Bob's Column For The Country Today

 

CHINESE FARMERS STRUGGLE TO MODERNIZE

       The Chinese government has a problem and they know it.  How do they feed almost one and a half billion people with limited land and water resources with an agricultural system that is still lacking many modern production techniques.  A group of western Wisconsin farmers who toured China and some of its agricultural enterprises earlier this fall, found Chinese government officials don’t seem to know exactly what to do in spite of the fact that the central government still makes the decisions.

     Since about the 1970s Chinese farmers have been able to operate their own small farms of about one or two acres on land leased to them by the government.  No one in China, except the government, owns the land and the farm leases are for between 20 and 30 years.  This new type of farming in China came about following the failure of the commune system of big farms with lots of workers.  Former Communist Party leader Mao Tse-Tung changed the farming structure in the country to help farmers enjoy a better life and as a reward for helping him come to power back in 1949.  The problem is that the farmers, for the most part, aren’t enjoying that much better of a life than they had before and much of the younger generation wants to leave the farm and move to the big cities where wages are higher and life is better.

      The Cultural Revolution of the ‘60s and ‘70s in China changed China’s rural landscape.  When university students demanded a more capitalistic society, the government shipped about 25 million of them to the countryside for “re-education”.  But when the revolution ended in 1979, the universities in China reopened and the agricultural landscape began to change.  Farmers could now farm their own land, leased to them by the government in an attempt to keep them out of the cities and with enough land to feed their families.  Still today, though, those farmers live in rural housing units left over from the days of the communes.  That housing includes limited conveniences for personal hygiene and other necessities.

     Not all the farms in China, however, are of the one acre variety.  Chinese officials are encouraging some entrepreneurship in agriculture.  During a visit to the farming village of Jiang Jialu in central China, our Wisconsin group visited a 400 cow dairy operation that was actually milking about 200 head of Holstein cows.  The farm operation was privately owned and trying to modernize but it still has a long way to go.  Most of the work is still done by hand with 30 employees and their families supplying the farm labor. The farm was started in 2000 and is almost completely enclosed by concrete type walls.  As the farm manager told us, “that’s to make sure our cows don’t disappear.”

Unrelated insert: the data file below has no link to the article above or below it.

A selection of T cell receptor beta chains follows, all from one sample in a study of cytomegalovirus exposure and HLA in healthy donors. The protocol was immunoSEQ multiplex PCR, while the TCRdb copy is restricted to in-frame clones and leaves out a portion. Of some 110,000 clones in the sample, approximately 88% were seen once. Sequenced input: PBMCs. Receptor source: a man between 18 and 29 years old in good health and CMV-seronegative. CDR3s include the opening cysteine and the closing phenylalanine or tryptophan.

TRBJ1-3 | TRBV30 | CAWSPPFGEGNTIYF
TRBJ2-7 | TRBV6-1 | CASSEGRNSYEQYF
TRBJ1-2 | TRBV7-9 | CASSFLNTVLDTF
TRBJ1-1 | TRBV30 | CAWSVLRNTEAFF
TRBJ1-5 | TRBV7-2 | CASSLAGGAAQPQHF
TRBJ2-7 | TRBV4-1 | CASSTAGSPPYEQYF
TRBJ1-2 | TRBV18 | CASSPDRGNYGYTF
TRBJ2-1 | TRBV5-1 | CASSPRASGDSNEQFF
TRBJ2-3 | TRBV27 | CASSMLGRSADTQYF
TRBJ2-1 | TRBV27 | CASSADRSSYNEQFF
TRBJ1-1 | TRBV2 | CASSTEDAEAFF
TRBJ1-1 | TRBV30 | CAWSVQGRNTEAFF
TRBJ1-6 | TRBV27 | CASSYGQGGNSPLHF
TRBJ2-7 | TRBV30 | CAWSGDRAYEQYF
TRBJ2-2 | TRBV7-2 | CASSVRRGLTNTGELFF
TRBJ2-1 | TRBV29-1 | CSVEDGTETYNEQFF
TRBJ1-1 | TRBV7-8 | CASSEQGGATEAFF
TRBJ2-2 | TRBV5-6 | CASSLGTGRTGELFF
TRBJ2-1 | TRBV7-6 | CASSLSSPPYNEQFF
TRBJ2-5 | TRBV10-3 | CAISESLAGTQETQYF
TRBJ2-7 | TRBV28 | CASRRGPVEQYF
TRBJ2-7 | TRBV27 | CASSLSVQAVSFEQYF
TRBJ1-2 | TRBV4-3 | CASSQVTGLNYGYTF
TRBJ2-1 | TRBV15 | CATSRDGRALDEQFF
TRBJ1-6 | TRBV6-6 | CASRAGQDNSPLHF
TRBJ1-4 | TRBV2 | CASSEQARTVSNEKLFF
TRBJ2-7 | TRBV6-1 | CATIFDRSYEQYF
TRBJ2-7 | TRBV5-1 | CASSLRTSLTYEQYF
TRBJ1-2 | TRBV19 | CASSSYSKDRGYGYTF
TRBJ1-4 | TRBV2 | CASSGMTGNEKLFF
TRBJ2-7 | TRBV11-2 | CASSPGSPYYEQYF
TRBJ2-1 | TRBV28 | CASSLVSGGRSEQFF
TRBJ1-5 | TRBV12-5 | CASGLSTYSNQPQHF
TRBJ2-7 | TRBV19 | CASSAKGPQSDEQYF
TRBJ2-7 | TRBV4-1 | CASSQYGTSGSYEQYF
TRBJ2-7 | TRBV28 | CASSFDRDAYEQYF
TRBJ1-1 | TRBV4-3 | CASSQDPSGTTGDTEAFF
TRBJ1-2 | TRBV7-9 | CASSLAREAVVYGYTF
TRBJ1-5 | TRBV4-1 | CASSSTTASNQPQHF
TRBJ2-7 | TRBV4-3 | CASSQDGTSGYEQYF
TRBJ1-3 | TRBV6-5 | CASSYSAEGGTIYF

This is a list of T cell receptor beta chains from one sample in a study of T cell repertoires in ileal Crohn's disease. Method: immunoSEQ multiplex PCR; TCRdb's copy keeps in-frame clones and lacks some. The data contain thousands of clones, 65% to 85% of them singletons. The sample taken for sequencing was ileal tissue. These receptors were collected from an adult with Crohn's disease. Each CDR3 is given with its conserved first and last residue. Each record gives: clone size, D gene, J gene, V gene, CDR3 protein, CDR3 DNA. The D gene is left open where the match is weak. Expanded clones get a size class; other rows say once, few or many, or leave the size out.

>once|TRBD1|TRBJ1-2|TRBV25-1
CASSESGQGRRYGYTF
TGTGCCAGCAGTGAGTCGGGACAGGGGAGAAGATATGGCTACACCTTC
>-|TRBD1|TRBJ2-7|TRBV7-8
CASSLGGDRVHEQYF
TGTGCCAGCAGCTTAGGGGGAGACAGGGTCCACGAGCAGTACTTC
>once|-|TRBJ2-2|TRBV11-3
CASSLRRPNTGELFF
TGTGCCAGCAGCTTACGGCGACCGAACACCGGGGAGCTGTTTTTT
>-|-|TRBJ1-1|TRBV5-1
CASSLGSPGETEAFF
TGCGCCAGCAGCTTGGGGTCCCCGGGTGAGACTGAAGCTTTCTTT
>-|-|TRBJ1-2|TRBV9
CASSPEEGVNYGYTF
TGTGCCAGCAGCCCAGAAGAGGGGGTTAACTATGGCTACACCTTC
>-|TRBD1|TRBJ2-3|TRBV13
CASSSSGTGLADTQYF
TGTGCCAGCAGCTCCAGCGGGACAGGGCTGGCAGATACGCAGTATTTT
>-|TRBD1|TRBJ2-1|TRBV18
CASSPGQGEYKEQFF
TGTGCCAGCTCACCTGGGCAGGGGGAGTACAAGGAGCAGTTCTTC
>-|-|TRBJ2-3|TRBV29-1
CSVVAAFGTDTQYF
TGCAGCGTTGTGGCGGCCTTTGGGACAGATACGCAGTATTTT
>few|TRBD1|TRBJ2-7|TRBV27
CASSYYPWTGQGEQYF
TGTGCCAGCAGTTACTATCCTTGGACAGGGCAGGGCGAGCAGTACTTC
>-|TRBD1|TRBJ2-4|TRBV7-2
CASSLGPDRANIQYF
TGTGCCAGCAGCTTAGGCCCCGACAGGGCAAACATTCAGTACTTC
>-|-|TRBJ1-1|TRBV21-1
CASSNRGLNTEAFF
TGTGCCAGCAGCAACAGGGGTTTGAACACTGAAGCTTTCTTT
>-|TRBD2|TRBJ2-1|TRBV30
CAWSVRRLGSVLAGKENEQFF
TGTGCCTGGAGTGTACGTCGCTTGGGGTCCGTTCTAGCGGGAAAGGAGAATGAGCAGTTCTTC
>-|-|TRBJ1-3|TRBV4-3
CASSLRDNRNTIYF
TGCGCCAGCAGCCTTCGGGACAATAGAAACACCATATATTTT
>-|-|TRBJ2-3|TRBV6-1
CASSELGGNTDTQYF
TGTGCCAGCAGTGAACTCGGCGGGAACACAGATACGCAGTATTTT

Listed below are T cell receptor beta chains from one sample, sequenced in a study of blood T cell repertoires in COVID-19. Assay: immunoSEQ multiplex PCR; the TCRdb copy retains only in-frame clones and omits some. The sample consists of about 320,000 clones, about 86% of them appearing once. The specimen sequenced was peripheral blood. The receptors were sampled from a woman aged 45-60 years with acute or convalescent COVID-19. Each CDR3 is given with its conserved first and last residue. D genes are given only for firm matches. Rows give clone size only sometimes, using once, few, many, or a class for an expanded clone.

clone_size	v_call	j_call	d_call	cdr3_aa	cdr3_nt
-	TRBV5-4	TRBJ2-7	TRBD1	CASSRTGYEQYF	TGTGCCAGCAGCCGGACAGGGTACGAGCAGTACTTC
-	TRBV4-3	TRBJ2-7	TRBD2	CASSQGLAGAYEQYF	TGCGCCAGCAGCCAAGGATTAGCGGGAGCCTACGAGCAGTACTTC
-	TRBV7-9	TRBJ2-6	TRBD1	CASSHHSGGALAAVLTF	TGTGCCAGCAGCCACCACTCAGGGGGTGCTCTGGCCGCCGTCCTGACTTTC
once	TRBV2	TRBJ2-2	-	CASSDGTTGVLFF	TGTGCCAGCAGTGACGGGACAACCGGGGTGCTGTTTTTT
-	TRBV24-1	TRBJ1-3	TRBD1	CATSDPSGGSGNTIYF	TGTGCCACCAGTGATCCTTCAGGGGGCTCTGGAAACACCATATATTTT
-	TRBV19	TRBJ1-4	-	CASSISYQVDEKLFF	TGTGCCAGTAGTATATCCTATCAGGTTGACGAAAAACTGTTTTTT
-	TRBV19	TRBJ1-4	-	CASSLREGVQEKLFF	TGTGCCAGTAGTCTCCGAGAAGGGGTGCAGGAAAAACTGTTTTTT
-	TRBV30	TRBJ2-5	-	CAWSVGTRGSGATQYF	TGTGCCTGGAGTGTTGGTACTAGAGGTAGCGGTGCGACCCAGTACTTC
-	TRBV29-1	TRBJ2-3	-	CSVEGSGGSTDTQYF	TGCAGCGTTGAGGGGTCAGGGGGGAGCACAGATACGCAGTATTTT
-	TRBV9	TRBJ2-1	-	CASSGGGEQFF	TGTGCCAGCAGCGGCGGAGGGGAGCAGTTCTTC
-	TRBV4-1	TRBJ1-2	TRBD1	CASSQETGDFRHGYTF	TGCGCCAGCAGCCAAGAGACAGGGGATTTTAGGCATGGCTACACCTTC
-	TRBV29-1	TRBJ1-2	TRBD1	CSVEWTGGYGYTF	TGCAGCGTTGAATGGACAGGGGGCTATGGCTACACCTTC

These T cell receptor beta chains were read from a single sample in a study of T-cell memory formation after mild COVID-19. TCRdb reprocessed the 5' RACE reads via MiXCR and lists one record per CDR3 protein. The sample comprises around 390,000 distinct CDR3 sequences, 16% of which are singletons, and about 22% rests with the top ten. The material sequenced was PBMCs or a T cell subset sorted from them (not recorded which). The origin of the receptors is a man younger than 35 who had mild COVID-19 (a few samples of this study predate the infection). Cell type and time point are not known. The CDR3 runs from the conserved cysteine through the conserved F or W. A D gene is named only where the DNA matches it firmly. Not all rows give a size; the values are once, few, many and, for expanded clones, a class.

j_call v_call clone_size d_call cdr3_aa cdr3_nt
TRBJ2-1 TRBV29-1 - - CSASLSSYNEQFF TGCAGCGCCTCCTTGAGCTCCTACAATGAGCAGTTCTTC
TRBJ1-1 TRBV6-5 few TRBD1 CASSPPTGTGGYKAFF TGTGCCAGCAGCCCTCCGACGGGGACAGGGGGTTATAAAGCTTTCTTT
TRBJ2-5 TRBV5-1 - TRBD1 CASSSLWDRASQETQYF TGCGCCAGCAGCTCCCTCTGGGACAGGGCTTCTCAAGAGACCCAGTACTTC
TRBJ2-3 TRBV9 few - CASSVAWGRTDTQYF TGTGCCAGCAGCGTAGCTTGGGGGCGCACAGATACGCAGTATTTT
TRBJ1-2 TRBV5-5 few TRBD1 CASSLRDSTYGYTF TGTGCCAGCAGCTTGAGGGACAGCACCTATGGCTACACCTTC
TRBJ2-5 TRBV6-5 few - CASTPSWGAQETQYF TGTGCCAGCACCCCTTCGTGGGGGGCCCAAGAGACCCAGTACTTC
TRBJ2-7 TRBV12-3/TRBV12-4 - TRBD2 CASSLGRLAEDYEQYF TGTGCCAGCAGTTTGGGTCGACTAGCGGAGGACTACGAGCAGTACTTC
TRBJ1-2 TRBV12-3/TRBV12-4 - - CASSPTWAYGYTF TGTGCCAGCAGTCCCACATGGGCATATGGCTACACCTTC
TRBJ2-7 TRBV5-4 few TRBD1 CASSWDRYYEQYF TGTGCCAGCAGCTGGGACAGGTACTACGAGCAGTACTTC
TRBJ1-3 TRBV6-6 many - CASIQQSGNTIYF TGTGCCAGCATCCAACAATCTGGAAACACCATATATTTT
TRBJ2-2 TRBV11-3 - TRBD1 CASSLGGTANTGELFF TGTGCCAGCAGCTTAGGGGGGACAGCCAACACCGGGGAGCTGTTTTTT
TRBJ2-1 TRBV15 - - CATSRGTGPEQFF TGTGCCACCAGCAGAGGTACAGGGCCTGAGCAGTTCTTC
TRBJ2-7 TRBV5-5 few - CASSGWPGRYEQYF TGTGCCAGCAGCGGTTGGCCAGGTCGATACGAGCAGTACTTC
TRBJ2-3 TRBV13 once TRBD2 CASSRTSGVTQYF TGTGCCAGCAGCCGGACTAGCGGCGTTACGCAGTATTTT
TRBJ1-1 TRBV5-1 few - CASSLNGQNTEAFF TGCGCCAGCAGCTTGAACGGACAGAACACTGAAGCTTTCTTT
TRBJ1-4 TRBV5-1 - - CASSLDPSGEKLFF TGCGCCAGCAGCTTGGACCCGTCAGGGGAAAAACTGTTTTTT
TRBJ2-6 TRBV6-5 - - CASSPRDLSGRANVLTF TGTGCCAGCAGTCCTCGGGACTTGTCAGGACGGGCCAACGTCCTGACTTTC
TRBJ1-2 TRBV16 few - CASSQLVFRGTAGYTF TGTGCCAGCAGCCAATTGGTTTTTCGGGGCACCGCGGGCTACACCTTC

The farm feeds silage using a total mixed ration that struggles to find consistent feed since the dairy is dependent on buying much of its feedstuffs, like corn, from the neighboring one acre operations.  Those operations sell mostly just the corn stalks as they strip out the corn for their own use to feed their family or their small numbers of hogs or sheep for their own use.  That means the silage in the bunkers is mostly void of grain and length of cut is also not a priority as the material length is anywhere from about six to 12 inches in length.

      The cows at the dairies our Wisconsin group visited are mostly housed in free stall or loose housing with all the manure handled by hand with no skid steers or end loaders.  That loose dairy manure was then loaded onto a motorized three wheeled utility vehicle that had a box on the back that made it look like a prehistoric type Gator.  The worker then drove out to the fields to spread the manure, losing most of it along the bumpy road as he drove.

      Chinese corn production also lags way behind more modern western practices.  Because most farmers only have about one acre of land, much of the corn is planted by hand in the areas our group visited.  In some cases it was hard to tell whether the corn was growing in an orchard or if trees were growing in a corn field.  But in areas of more commercial production, it appeared they were planting in about 24 inch rows and have to deal with common corn growing challenges like root worm and velvet leaf.

    Food safety in China is supposed to be controlled at the local level.  When asked how his dairy is inspected, the farm manager wasn’t sure how to answer, but then did admit that Chinese dairies are self-inspected and nobody from the government bothers them unless they have a problem.  Their milk goes to a processor called Everbright which sets the milk price to the farms who have no negotiating rights in the process.  Currently that price is between 60 and 70 cents a liter.  On the farm in Jiang Jialu the cows are milked three times a day in a very clean double 15 swing parlor and production is about 45 pounds a day per cow. 

      Not everything on the farm is behind the times, though.  When asked about his breeding program, the farm manager said, “We A.I. everything and use sexed semen on our first calf heifers.” 

        It’s clear the Chinese are trying to improve their food production capabilities but it’s also clear they will never be able to feed their people with the land resources they have or with their slow adoption of new technologies.

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